Cleanup continues in Mayflower, more residents allowed home

Workers in charge of cleanup efforts in Mayflower have issued an update about their progress so far. The information comes from the Mayflower Incident Unified Command Joint Information Center.

Cleanup operations continued Thursday after heavy rain and thunderstorms Wednesday afternoon. Officials say a containment boom system ensured remaining oil was contained in the marsh between the interstate highway and a cove adjacent to Lake Conway.

Workers say there was no evidence of any of the oil spreading because of the rain.

According the report, water sampling confirms the main body of Lake Conway remains oil free. Water samples are also being taken in the cove to ensure oil has not migrated into that area. The Arkansas Department of Environmental Quality and ExxonMobil are continuing to monitor water samples.

The Arkansas Health Department says there should be minimal to no impact on the health of North Woods residents. The health department has agreed on a re-entry plan for up to ten homes in the evacuated area.

ExxonMobil says it is paying for the cleanup and will honor all valid claims. The company is developing a plan to address concerns about the long-term value of homes in the North Woods neighborhood up to and including home purchases.

Residents can call a claims hotline (1-800-876-9291) for more information. As of April 10, 208 claims have been made.

As far as the animals, 3 snakes, 6 turtles and a toad were released Thursday.{} Approximately 158 live animals have been captured so far. The majority of the impacted wildlife have been reptiles, primarily venomous snakes. Fish in the main body of Lake Conway have not been affected.

U.S. Environmental Services and Wildlife Response Services, ExxonMobil contractors, are caring for recovered animals.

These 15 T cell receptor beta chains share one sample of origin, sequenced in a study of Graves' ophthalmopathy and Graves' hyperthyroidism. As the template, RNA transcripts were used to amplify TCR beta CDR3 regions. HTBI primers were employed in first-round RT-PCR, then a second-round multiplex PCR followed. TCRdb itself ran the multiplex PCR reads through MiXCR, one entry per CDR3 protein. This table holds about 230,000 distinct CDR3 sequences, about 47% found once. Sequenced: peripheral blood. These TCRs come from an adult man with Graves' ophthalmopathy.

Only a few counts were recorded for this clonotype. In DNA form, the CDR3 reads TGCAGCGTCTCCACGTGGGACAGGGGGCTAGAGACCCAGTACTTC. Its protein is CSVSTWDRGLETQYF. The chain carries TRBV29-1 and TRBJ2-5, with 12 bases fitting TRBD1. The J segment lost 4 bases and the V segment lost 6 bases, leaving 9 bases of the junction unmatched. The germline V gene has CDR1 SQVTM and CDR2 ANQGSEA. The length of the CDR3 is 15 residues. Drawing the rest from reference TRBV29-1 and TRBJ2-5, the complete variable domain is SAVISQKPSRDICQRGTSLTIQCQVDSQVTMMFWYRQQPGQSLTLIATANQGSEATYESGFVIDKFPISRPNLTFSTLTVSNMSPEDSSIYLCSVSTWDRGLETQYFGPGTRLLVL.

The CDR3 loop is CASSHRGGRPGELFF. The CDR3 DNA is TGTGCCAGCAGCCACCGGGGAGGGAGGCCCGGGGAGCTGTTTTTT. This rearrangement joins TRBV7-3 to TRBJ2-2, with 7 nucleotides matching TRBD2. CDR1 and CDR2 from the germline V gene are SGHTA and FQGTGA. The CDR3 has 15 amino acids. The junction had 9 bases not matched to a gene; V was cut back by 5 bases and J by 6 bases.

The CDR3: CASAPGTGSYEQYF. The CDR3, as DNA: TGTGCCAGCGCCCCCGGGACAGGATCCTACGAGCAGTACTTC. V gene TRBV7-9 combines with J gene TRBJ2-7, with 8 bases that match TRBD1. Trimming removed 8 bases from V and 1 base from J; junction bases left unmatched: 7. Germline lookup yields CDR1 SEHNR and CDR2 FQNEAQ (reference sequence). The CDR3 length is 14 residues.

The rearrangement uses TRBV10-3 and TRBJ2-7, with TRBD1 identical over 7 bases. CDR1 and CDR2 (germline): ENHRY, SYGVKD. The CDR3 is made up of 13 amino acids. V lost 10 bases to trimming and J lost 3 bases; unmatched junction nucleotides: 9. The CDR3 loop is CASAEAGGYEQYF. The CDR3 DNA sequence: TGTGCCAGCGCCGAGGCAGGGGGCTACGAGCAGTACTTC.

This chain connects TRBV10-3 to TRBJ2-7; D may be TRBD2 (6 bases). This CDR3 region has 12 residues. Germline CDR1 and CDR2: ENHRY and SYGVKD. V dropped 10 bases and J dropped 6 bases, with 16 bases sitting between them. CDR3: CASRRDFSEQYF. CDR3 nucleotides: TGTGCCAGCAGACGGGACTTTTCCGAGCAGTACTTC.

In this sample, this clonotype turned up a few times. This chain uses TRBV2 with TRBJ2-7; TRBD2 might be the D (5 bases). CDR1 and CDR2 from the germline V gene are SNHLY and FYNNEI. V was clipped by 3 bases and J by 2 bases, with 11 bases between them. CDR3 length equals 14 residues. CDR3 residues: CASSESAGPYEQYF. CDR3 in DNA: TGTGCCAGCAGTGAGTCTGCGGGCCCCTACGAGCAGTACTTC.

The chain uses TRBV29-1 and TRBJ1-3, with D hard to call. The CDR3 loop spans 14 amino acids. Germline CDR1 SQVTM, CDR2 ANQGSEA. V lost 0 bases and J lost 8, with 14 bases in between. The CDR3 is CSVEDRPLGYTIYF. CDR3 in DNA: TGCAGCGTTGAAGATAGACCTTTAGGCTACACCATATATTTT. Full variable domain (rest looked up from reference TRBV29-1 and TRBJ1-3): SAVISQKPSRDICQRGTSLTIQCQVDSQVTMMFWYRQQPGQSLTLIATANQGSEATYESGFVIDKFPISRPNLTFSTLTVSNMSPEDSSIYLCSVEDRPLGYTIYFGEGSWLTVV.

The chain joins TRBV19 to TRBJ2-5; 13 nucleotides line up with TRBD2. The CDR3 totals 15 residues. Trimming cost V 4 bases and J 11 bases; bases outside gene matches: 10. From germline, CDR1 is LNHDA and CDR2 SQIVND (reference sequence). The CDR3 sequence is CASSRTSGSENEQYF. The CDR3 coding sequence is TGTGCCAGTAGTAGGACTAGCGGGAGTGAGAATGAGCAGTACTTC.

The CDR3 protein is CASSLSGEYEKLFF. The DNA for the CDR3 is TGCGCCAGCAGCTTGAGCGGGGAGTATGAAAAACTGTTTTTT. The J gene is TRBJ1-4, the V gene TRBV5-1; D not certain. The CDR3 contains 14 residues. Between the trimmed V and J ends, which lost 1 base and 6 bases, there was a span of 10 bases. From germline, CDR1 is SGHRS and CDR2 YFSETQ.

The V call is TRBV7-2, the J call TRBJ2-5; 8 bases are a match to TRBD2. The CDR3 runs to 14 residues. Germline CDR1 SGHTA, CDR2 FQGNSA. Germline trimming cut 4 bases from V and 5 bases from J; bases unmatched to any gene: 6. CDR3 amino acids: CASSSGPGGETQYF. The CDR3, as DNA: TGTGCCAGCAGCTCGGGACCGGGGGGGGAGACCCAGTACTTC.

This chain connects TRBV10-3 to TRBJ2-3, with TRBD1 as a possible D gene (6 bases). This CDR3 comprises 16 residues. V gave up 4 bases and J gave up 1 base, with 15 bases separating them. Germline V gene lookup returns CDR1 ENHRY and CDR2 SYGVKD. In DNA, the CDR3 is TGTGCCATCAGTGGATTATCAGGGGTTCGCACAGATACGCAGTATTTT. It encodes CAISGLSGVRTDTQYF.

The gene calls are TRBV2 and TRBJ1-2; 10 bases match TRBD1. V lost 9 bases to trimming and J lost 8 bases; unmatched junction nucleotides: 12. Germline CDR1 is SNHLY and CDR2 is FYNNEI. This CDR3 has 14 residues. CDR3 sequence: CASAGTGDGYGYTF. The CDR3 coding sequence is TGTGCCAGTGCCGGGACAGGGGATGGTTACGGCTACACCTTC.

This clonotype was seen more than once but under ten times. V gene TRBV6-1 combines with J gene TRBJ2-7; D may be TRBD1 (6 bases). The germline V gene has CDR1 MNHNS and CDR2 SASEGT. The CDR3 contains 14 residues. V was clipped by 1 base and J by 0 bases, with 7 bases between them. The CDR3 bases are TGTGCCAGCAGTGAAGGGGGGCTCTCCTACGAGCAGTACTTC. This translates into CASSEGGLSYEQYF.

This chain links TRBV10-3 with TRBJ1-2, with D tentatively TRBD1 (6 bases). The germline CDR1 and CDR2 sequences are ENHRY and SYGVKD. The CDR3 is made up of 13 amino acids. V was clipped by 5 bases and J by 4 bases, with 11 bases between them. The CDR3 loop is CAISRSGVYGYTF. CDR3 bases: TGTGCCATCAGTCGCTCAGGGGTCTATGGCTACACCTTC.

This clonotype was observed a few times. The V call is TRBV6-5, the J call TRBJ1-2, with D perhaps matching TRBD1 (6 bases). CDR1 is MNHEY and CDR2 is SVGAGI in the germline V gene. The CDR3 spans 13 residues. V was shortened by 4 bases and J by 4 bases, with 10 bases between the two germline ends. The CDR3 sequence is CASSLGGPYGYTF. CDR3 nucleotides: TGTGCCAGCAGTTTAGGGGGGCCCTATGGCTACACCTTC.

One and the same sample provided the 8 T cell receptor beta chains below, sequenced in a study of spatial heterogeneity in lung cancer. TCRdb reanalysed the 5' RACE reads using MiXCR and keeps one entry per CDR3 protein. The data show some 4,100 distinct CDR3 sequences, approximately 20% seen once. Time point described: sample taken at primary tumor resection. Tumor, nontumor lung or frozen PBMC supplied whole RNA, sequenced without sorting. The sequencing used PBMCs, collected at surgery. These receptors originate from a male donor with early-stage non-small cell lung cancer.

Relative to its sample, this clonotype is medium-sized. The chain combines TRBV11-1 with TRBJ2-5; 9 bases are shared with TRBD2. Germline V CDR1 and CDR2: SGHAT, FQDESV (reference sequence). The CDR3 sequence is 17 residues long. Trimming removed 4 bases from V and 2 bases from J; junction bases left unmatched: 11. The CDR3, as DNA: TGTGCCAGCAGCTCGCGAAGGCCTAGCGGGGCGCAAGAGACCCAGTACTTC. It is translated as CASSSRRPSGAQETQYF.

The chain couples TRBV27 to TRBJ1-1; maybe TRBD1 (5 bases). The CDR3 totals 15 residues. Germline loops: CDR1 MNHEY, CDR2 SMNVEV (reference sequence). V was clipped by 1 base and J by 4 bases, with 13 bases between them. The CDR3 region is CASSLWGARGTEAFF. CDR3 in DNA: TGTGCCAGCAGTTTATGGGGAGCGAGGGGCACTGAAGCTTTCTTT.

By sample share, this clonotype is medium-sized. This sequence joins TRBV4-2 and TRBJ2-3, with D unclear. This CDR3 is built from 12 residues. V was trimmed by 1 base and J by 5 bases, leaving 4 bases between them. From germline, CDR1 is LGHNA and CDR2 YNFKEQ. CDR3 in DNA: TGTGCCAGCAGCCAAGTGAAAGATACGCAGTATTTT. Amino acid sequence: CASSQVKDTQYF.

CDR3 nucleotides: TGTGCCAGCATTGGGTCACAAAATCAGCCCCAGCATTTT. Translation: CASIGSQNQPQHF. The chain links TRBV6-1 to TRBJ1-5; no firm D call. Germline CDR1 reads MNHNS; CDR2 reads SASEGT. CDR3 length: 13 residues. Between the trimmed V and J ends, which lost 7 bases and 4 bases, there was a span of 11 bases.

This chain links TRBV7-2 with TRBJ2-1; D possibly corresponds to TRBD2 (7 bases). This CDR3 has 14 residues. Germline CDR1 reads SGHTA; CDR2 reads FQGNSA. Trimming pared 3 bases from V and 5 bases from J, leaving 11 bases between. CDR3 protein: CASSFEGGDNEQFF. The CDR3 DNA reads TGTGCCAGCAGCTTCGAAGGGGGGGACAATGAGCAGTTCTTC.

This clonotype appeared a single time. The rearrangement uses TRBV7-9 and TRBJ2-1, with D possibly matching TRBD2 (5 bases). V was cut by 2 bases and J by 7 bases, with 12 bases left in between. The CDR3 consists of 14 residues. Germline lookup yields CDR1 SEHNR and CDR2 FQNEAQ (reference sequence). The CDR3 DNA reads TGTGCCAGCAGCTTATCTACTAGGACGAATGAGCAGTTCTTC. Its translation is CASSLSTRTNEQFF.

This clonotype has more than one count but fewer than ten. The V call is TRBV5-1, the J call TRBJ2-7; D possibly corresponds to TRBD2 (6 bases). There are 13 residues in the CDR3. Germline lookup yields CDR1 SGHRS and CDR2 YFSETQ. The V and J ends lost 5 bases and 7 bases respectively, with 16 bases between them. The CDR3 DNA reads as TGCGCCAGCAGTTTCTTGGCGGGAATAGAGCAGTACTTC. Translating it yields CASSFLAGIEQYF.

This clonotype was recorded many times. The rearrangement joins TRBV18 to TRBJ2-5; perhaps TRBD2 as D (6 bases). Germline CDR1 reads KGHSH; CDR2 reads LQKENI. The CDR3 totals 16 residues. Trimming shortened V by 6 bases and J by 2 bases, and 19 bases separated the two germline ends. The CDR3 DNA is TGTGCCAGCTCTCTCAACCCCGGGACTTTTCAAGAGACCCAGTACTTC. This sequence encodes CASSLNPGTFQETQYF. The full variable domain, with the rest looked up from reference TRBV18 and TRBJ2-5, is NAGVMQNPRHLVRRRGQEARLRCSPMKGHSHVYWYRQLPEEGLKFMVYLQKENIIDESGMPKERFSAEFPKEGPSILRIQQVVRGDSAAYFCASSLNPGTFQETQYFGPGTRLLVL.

The Mayflower Incident Unified Command Joint Information Center extended appreciation to the Hawk Center, which initially cared for wildlife during the emergency response.{} Residents who find injured or oiled wildlife should call the claims hotline (1-800-876-9291) and not approach wildlife for their safety and the safety and welfare of the wildlife.

The Unified Command estimates approximately 5,000 barrels of oil were spilled on March 29. A final estimated release volume will be provided once the line has been repaired and refilled.

The cleanup effort includes a combination of vacuum trucks, pressure washing, and the removal of contaminated soil and vegetation. It also includes the use of oleophilic and hydrophobic pads, made from specially designed materials that absorb oil but not water.

About 700 people are responding to the incident including federal, state and local personnel.

There has been no impact on Mayflower's drinking water supply. Community Water System manages Mayflower's water supply, which comes from Greer's Ferry Lake.

Cleanup workers say local emergency responders from the city and county have made a significant contribution to the cleanup operation. Emergency response personnel were on the ground within 30 minutes after the leak was detected.

The cause of the spill is under investigation.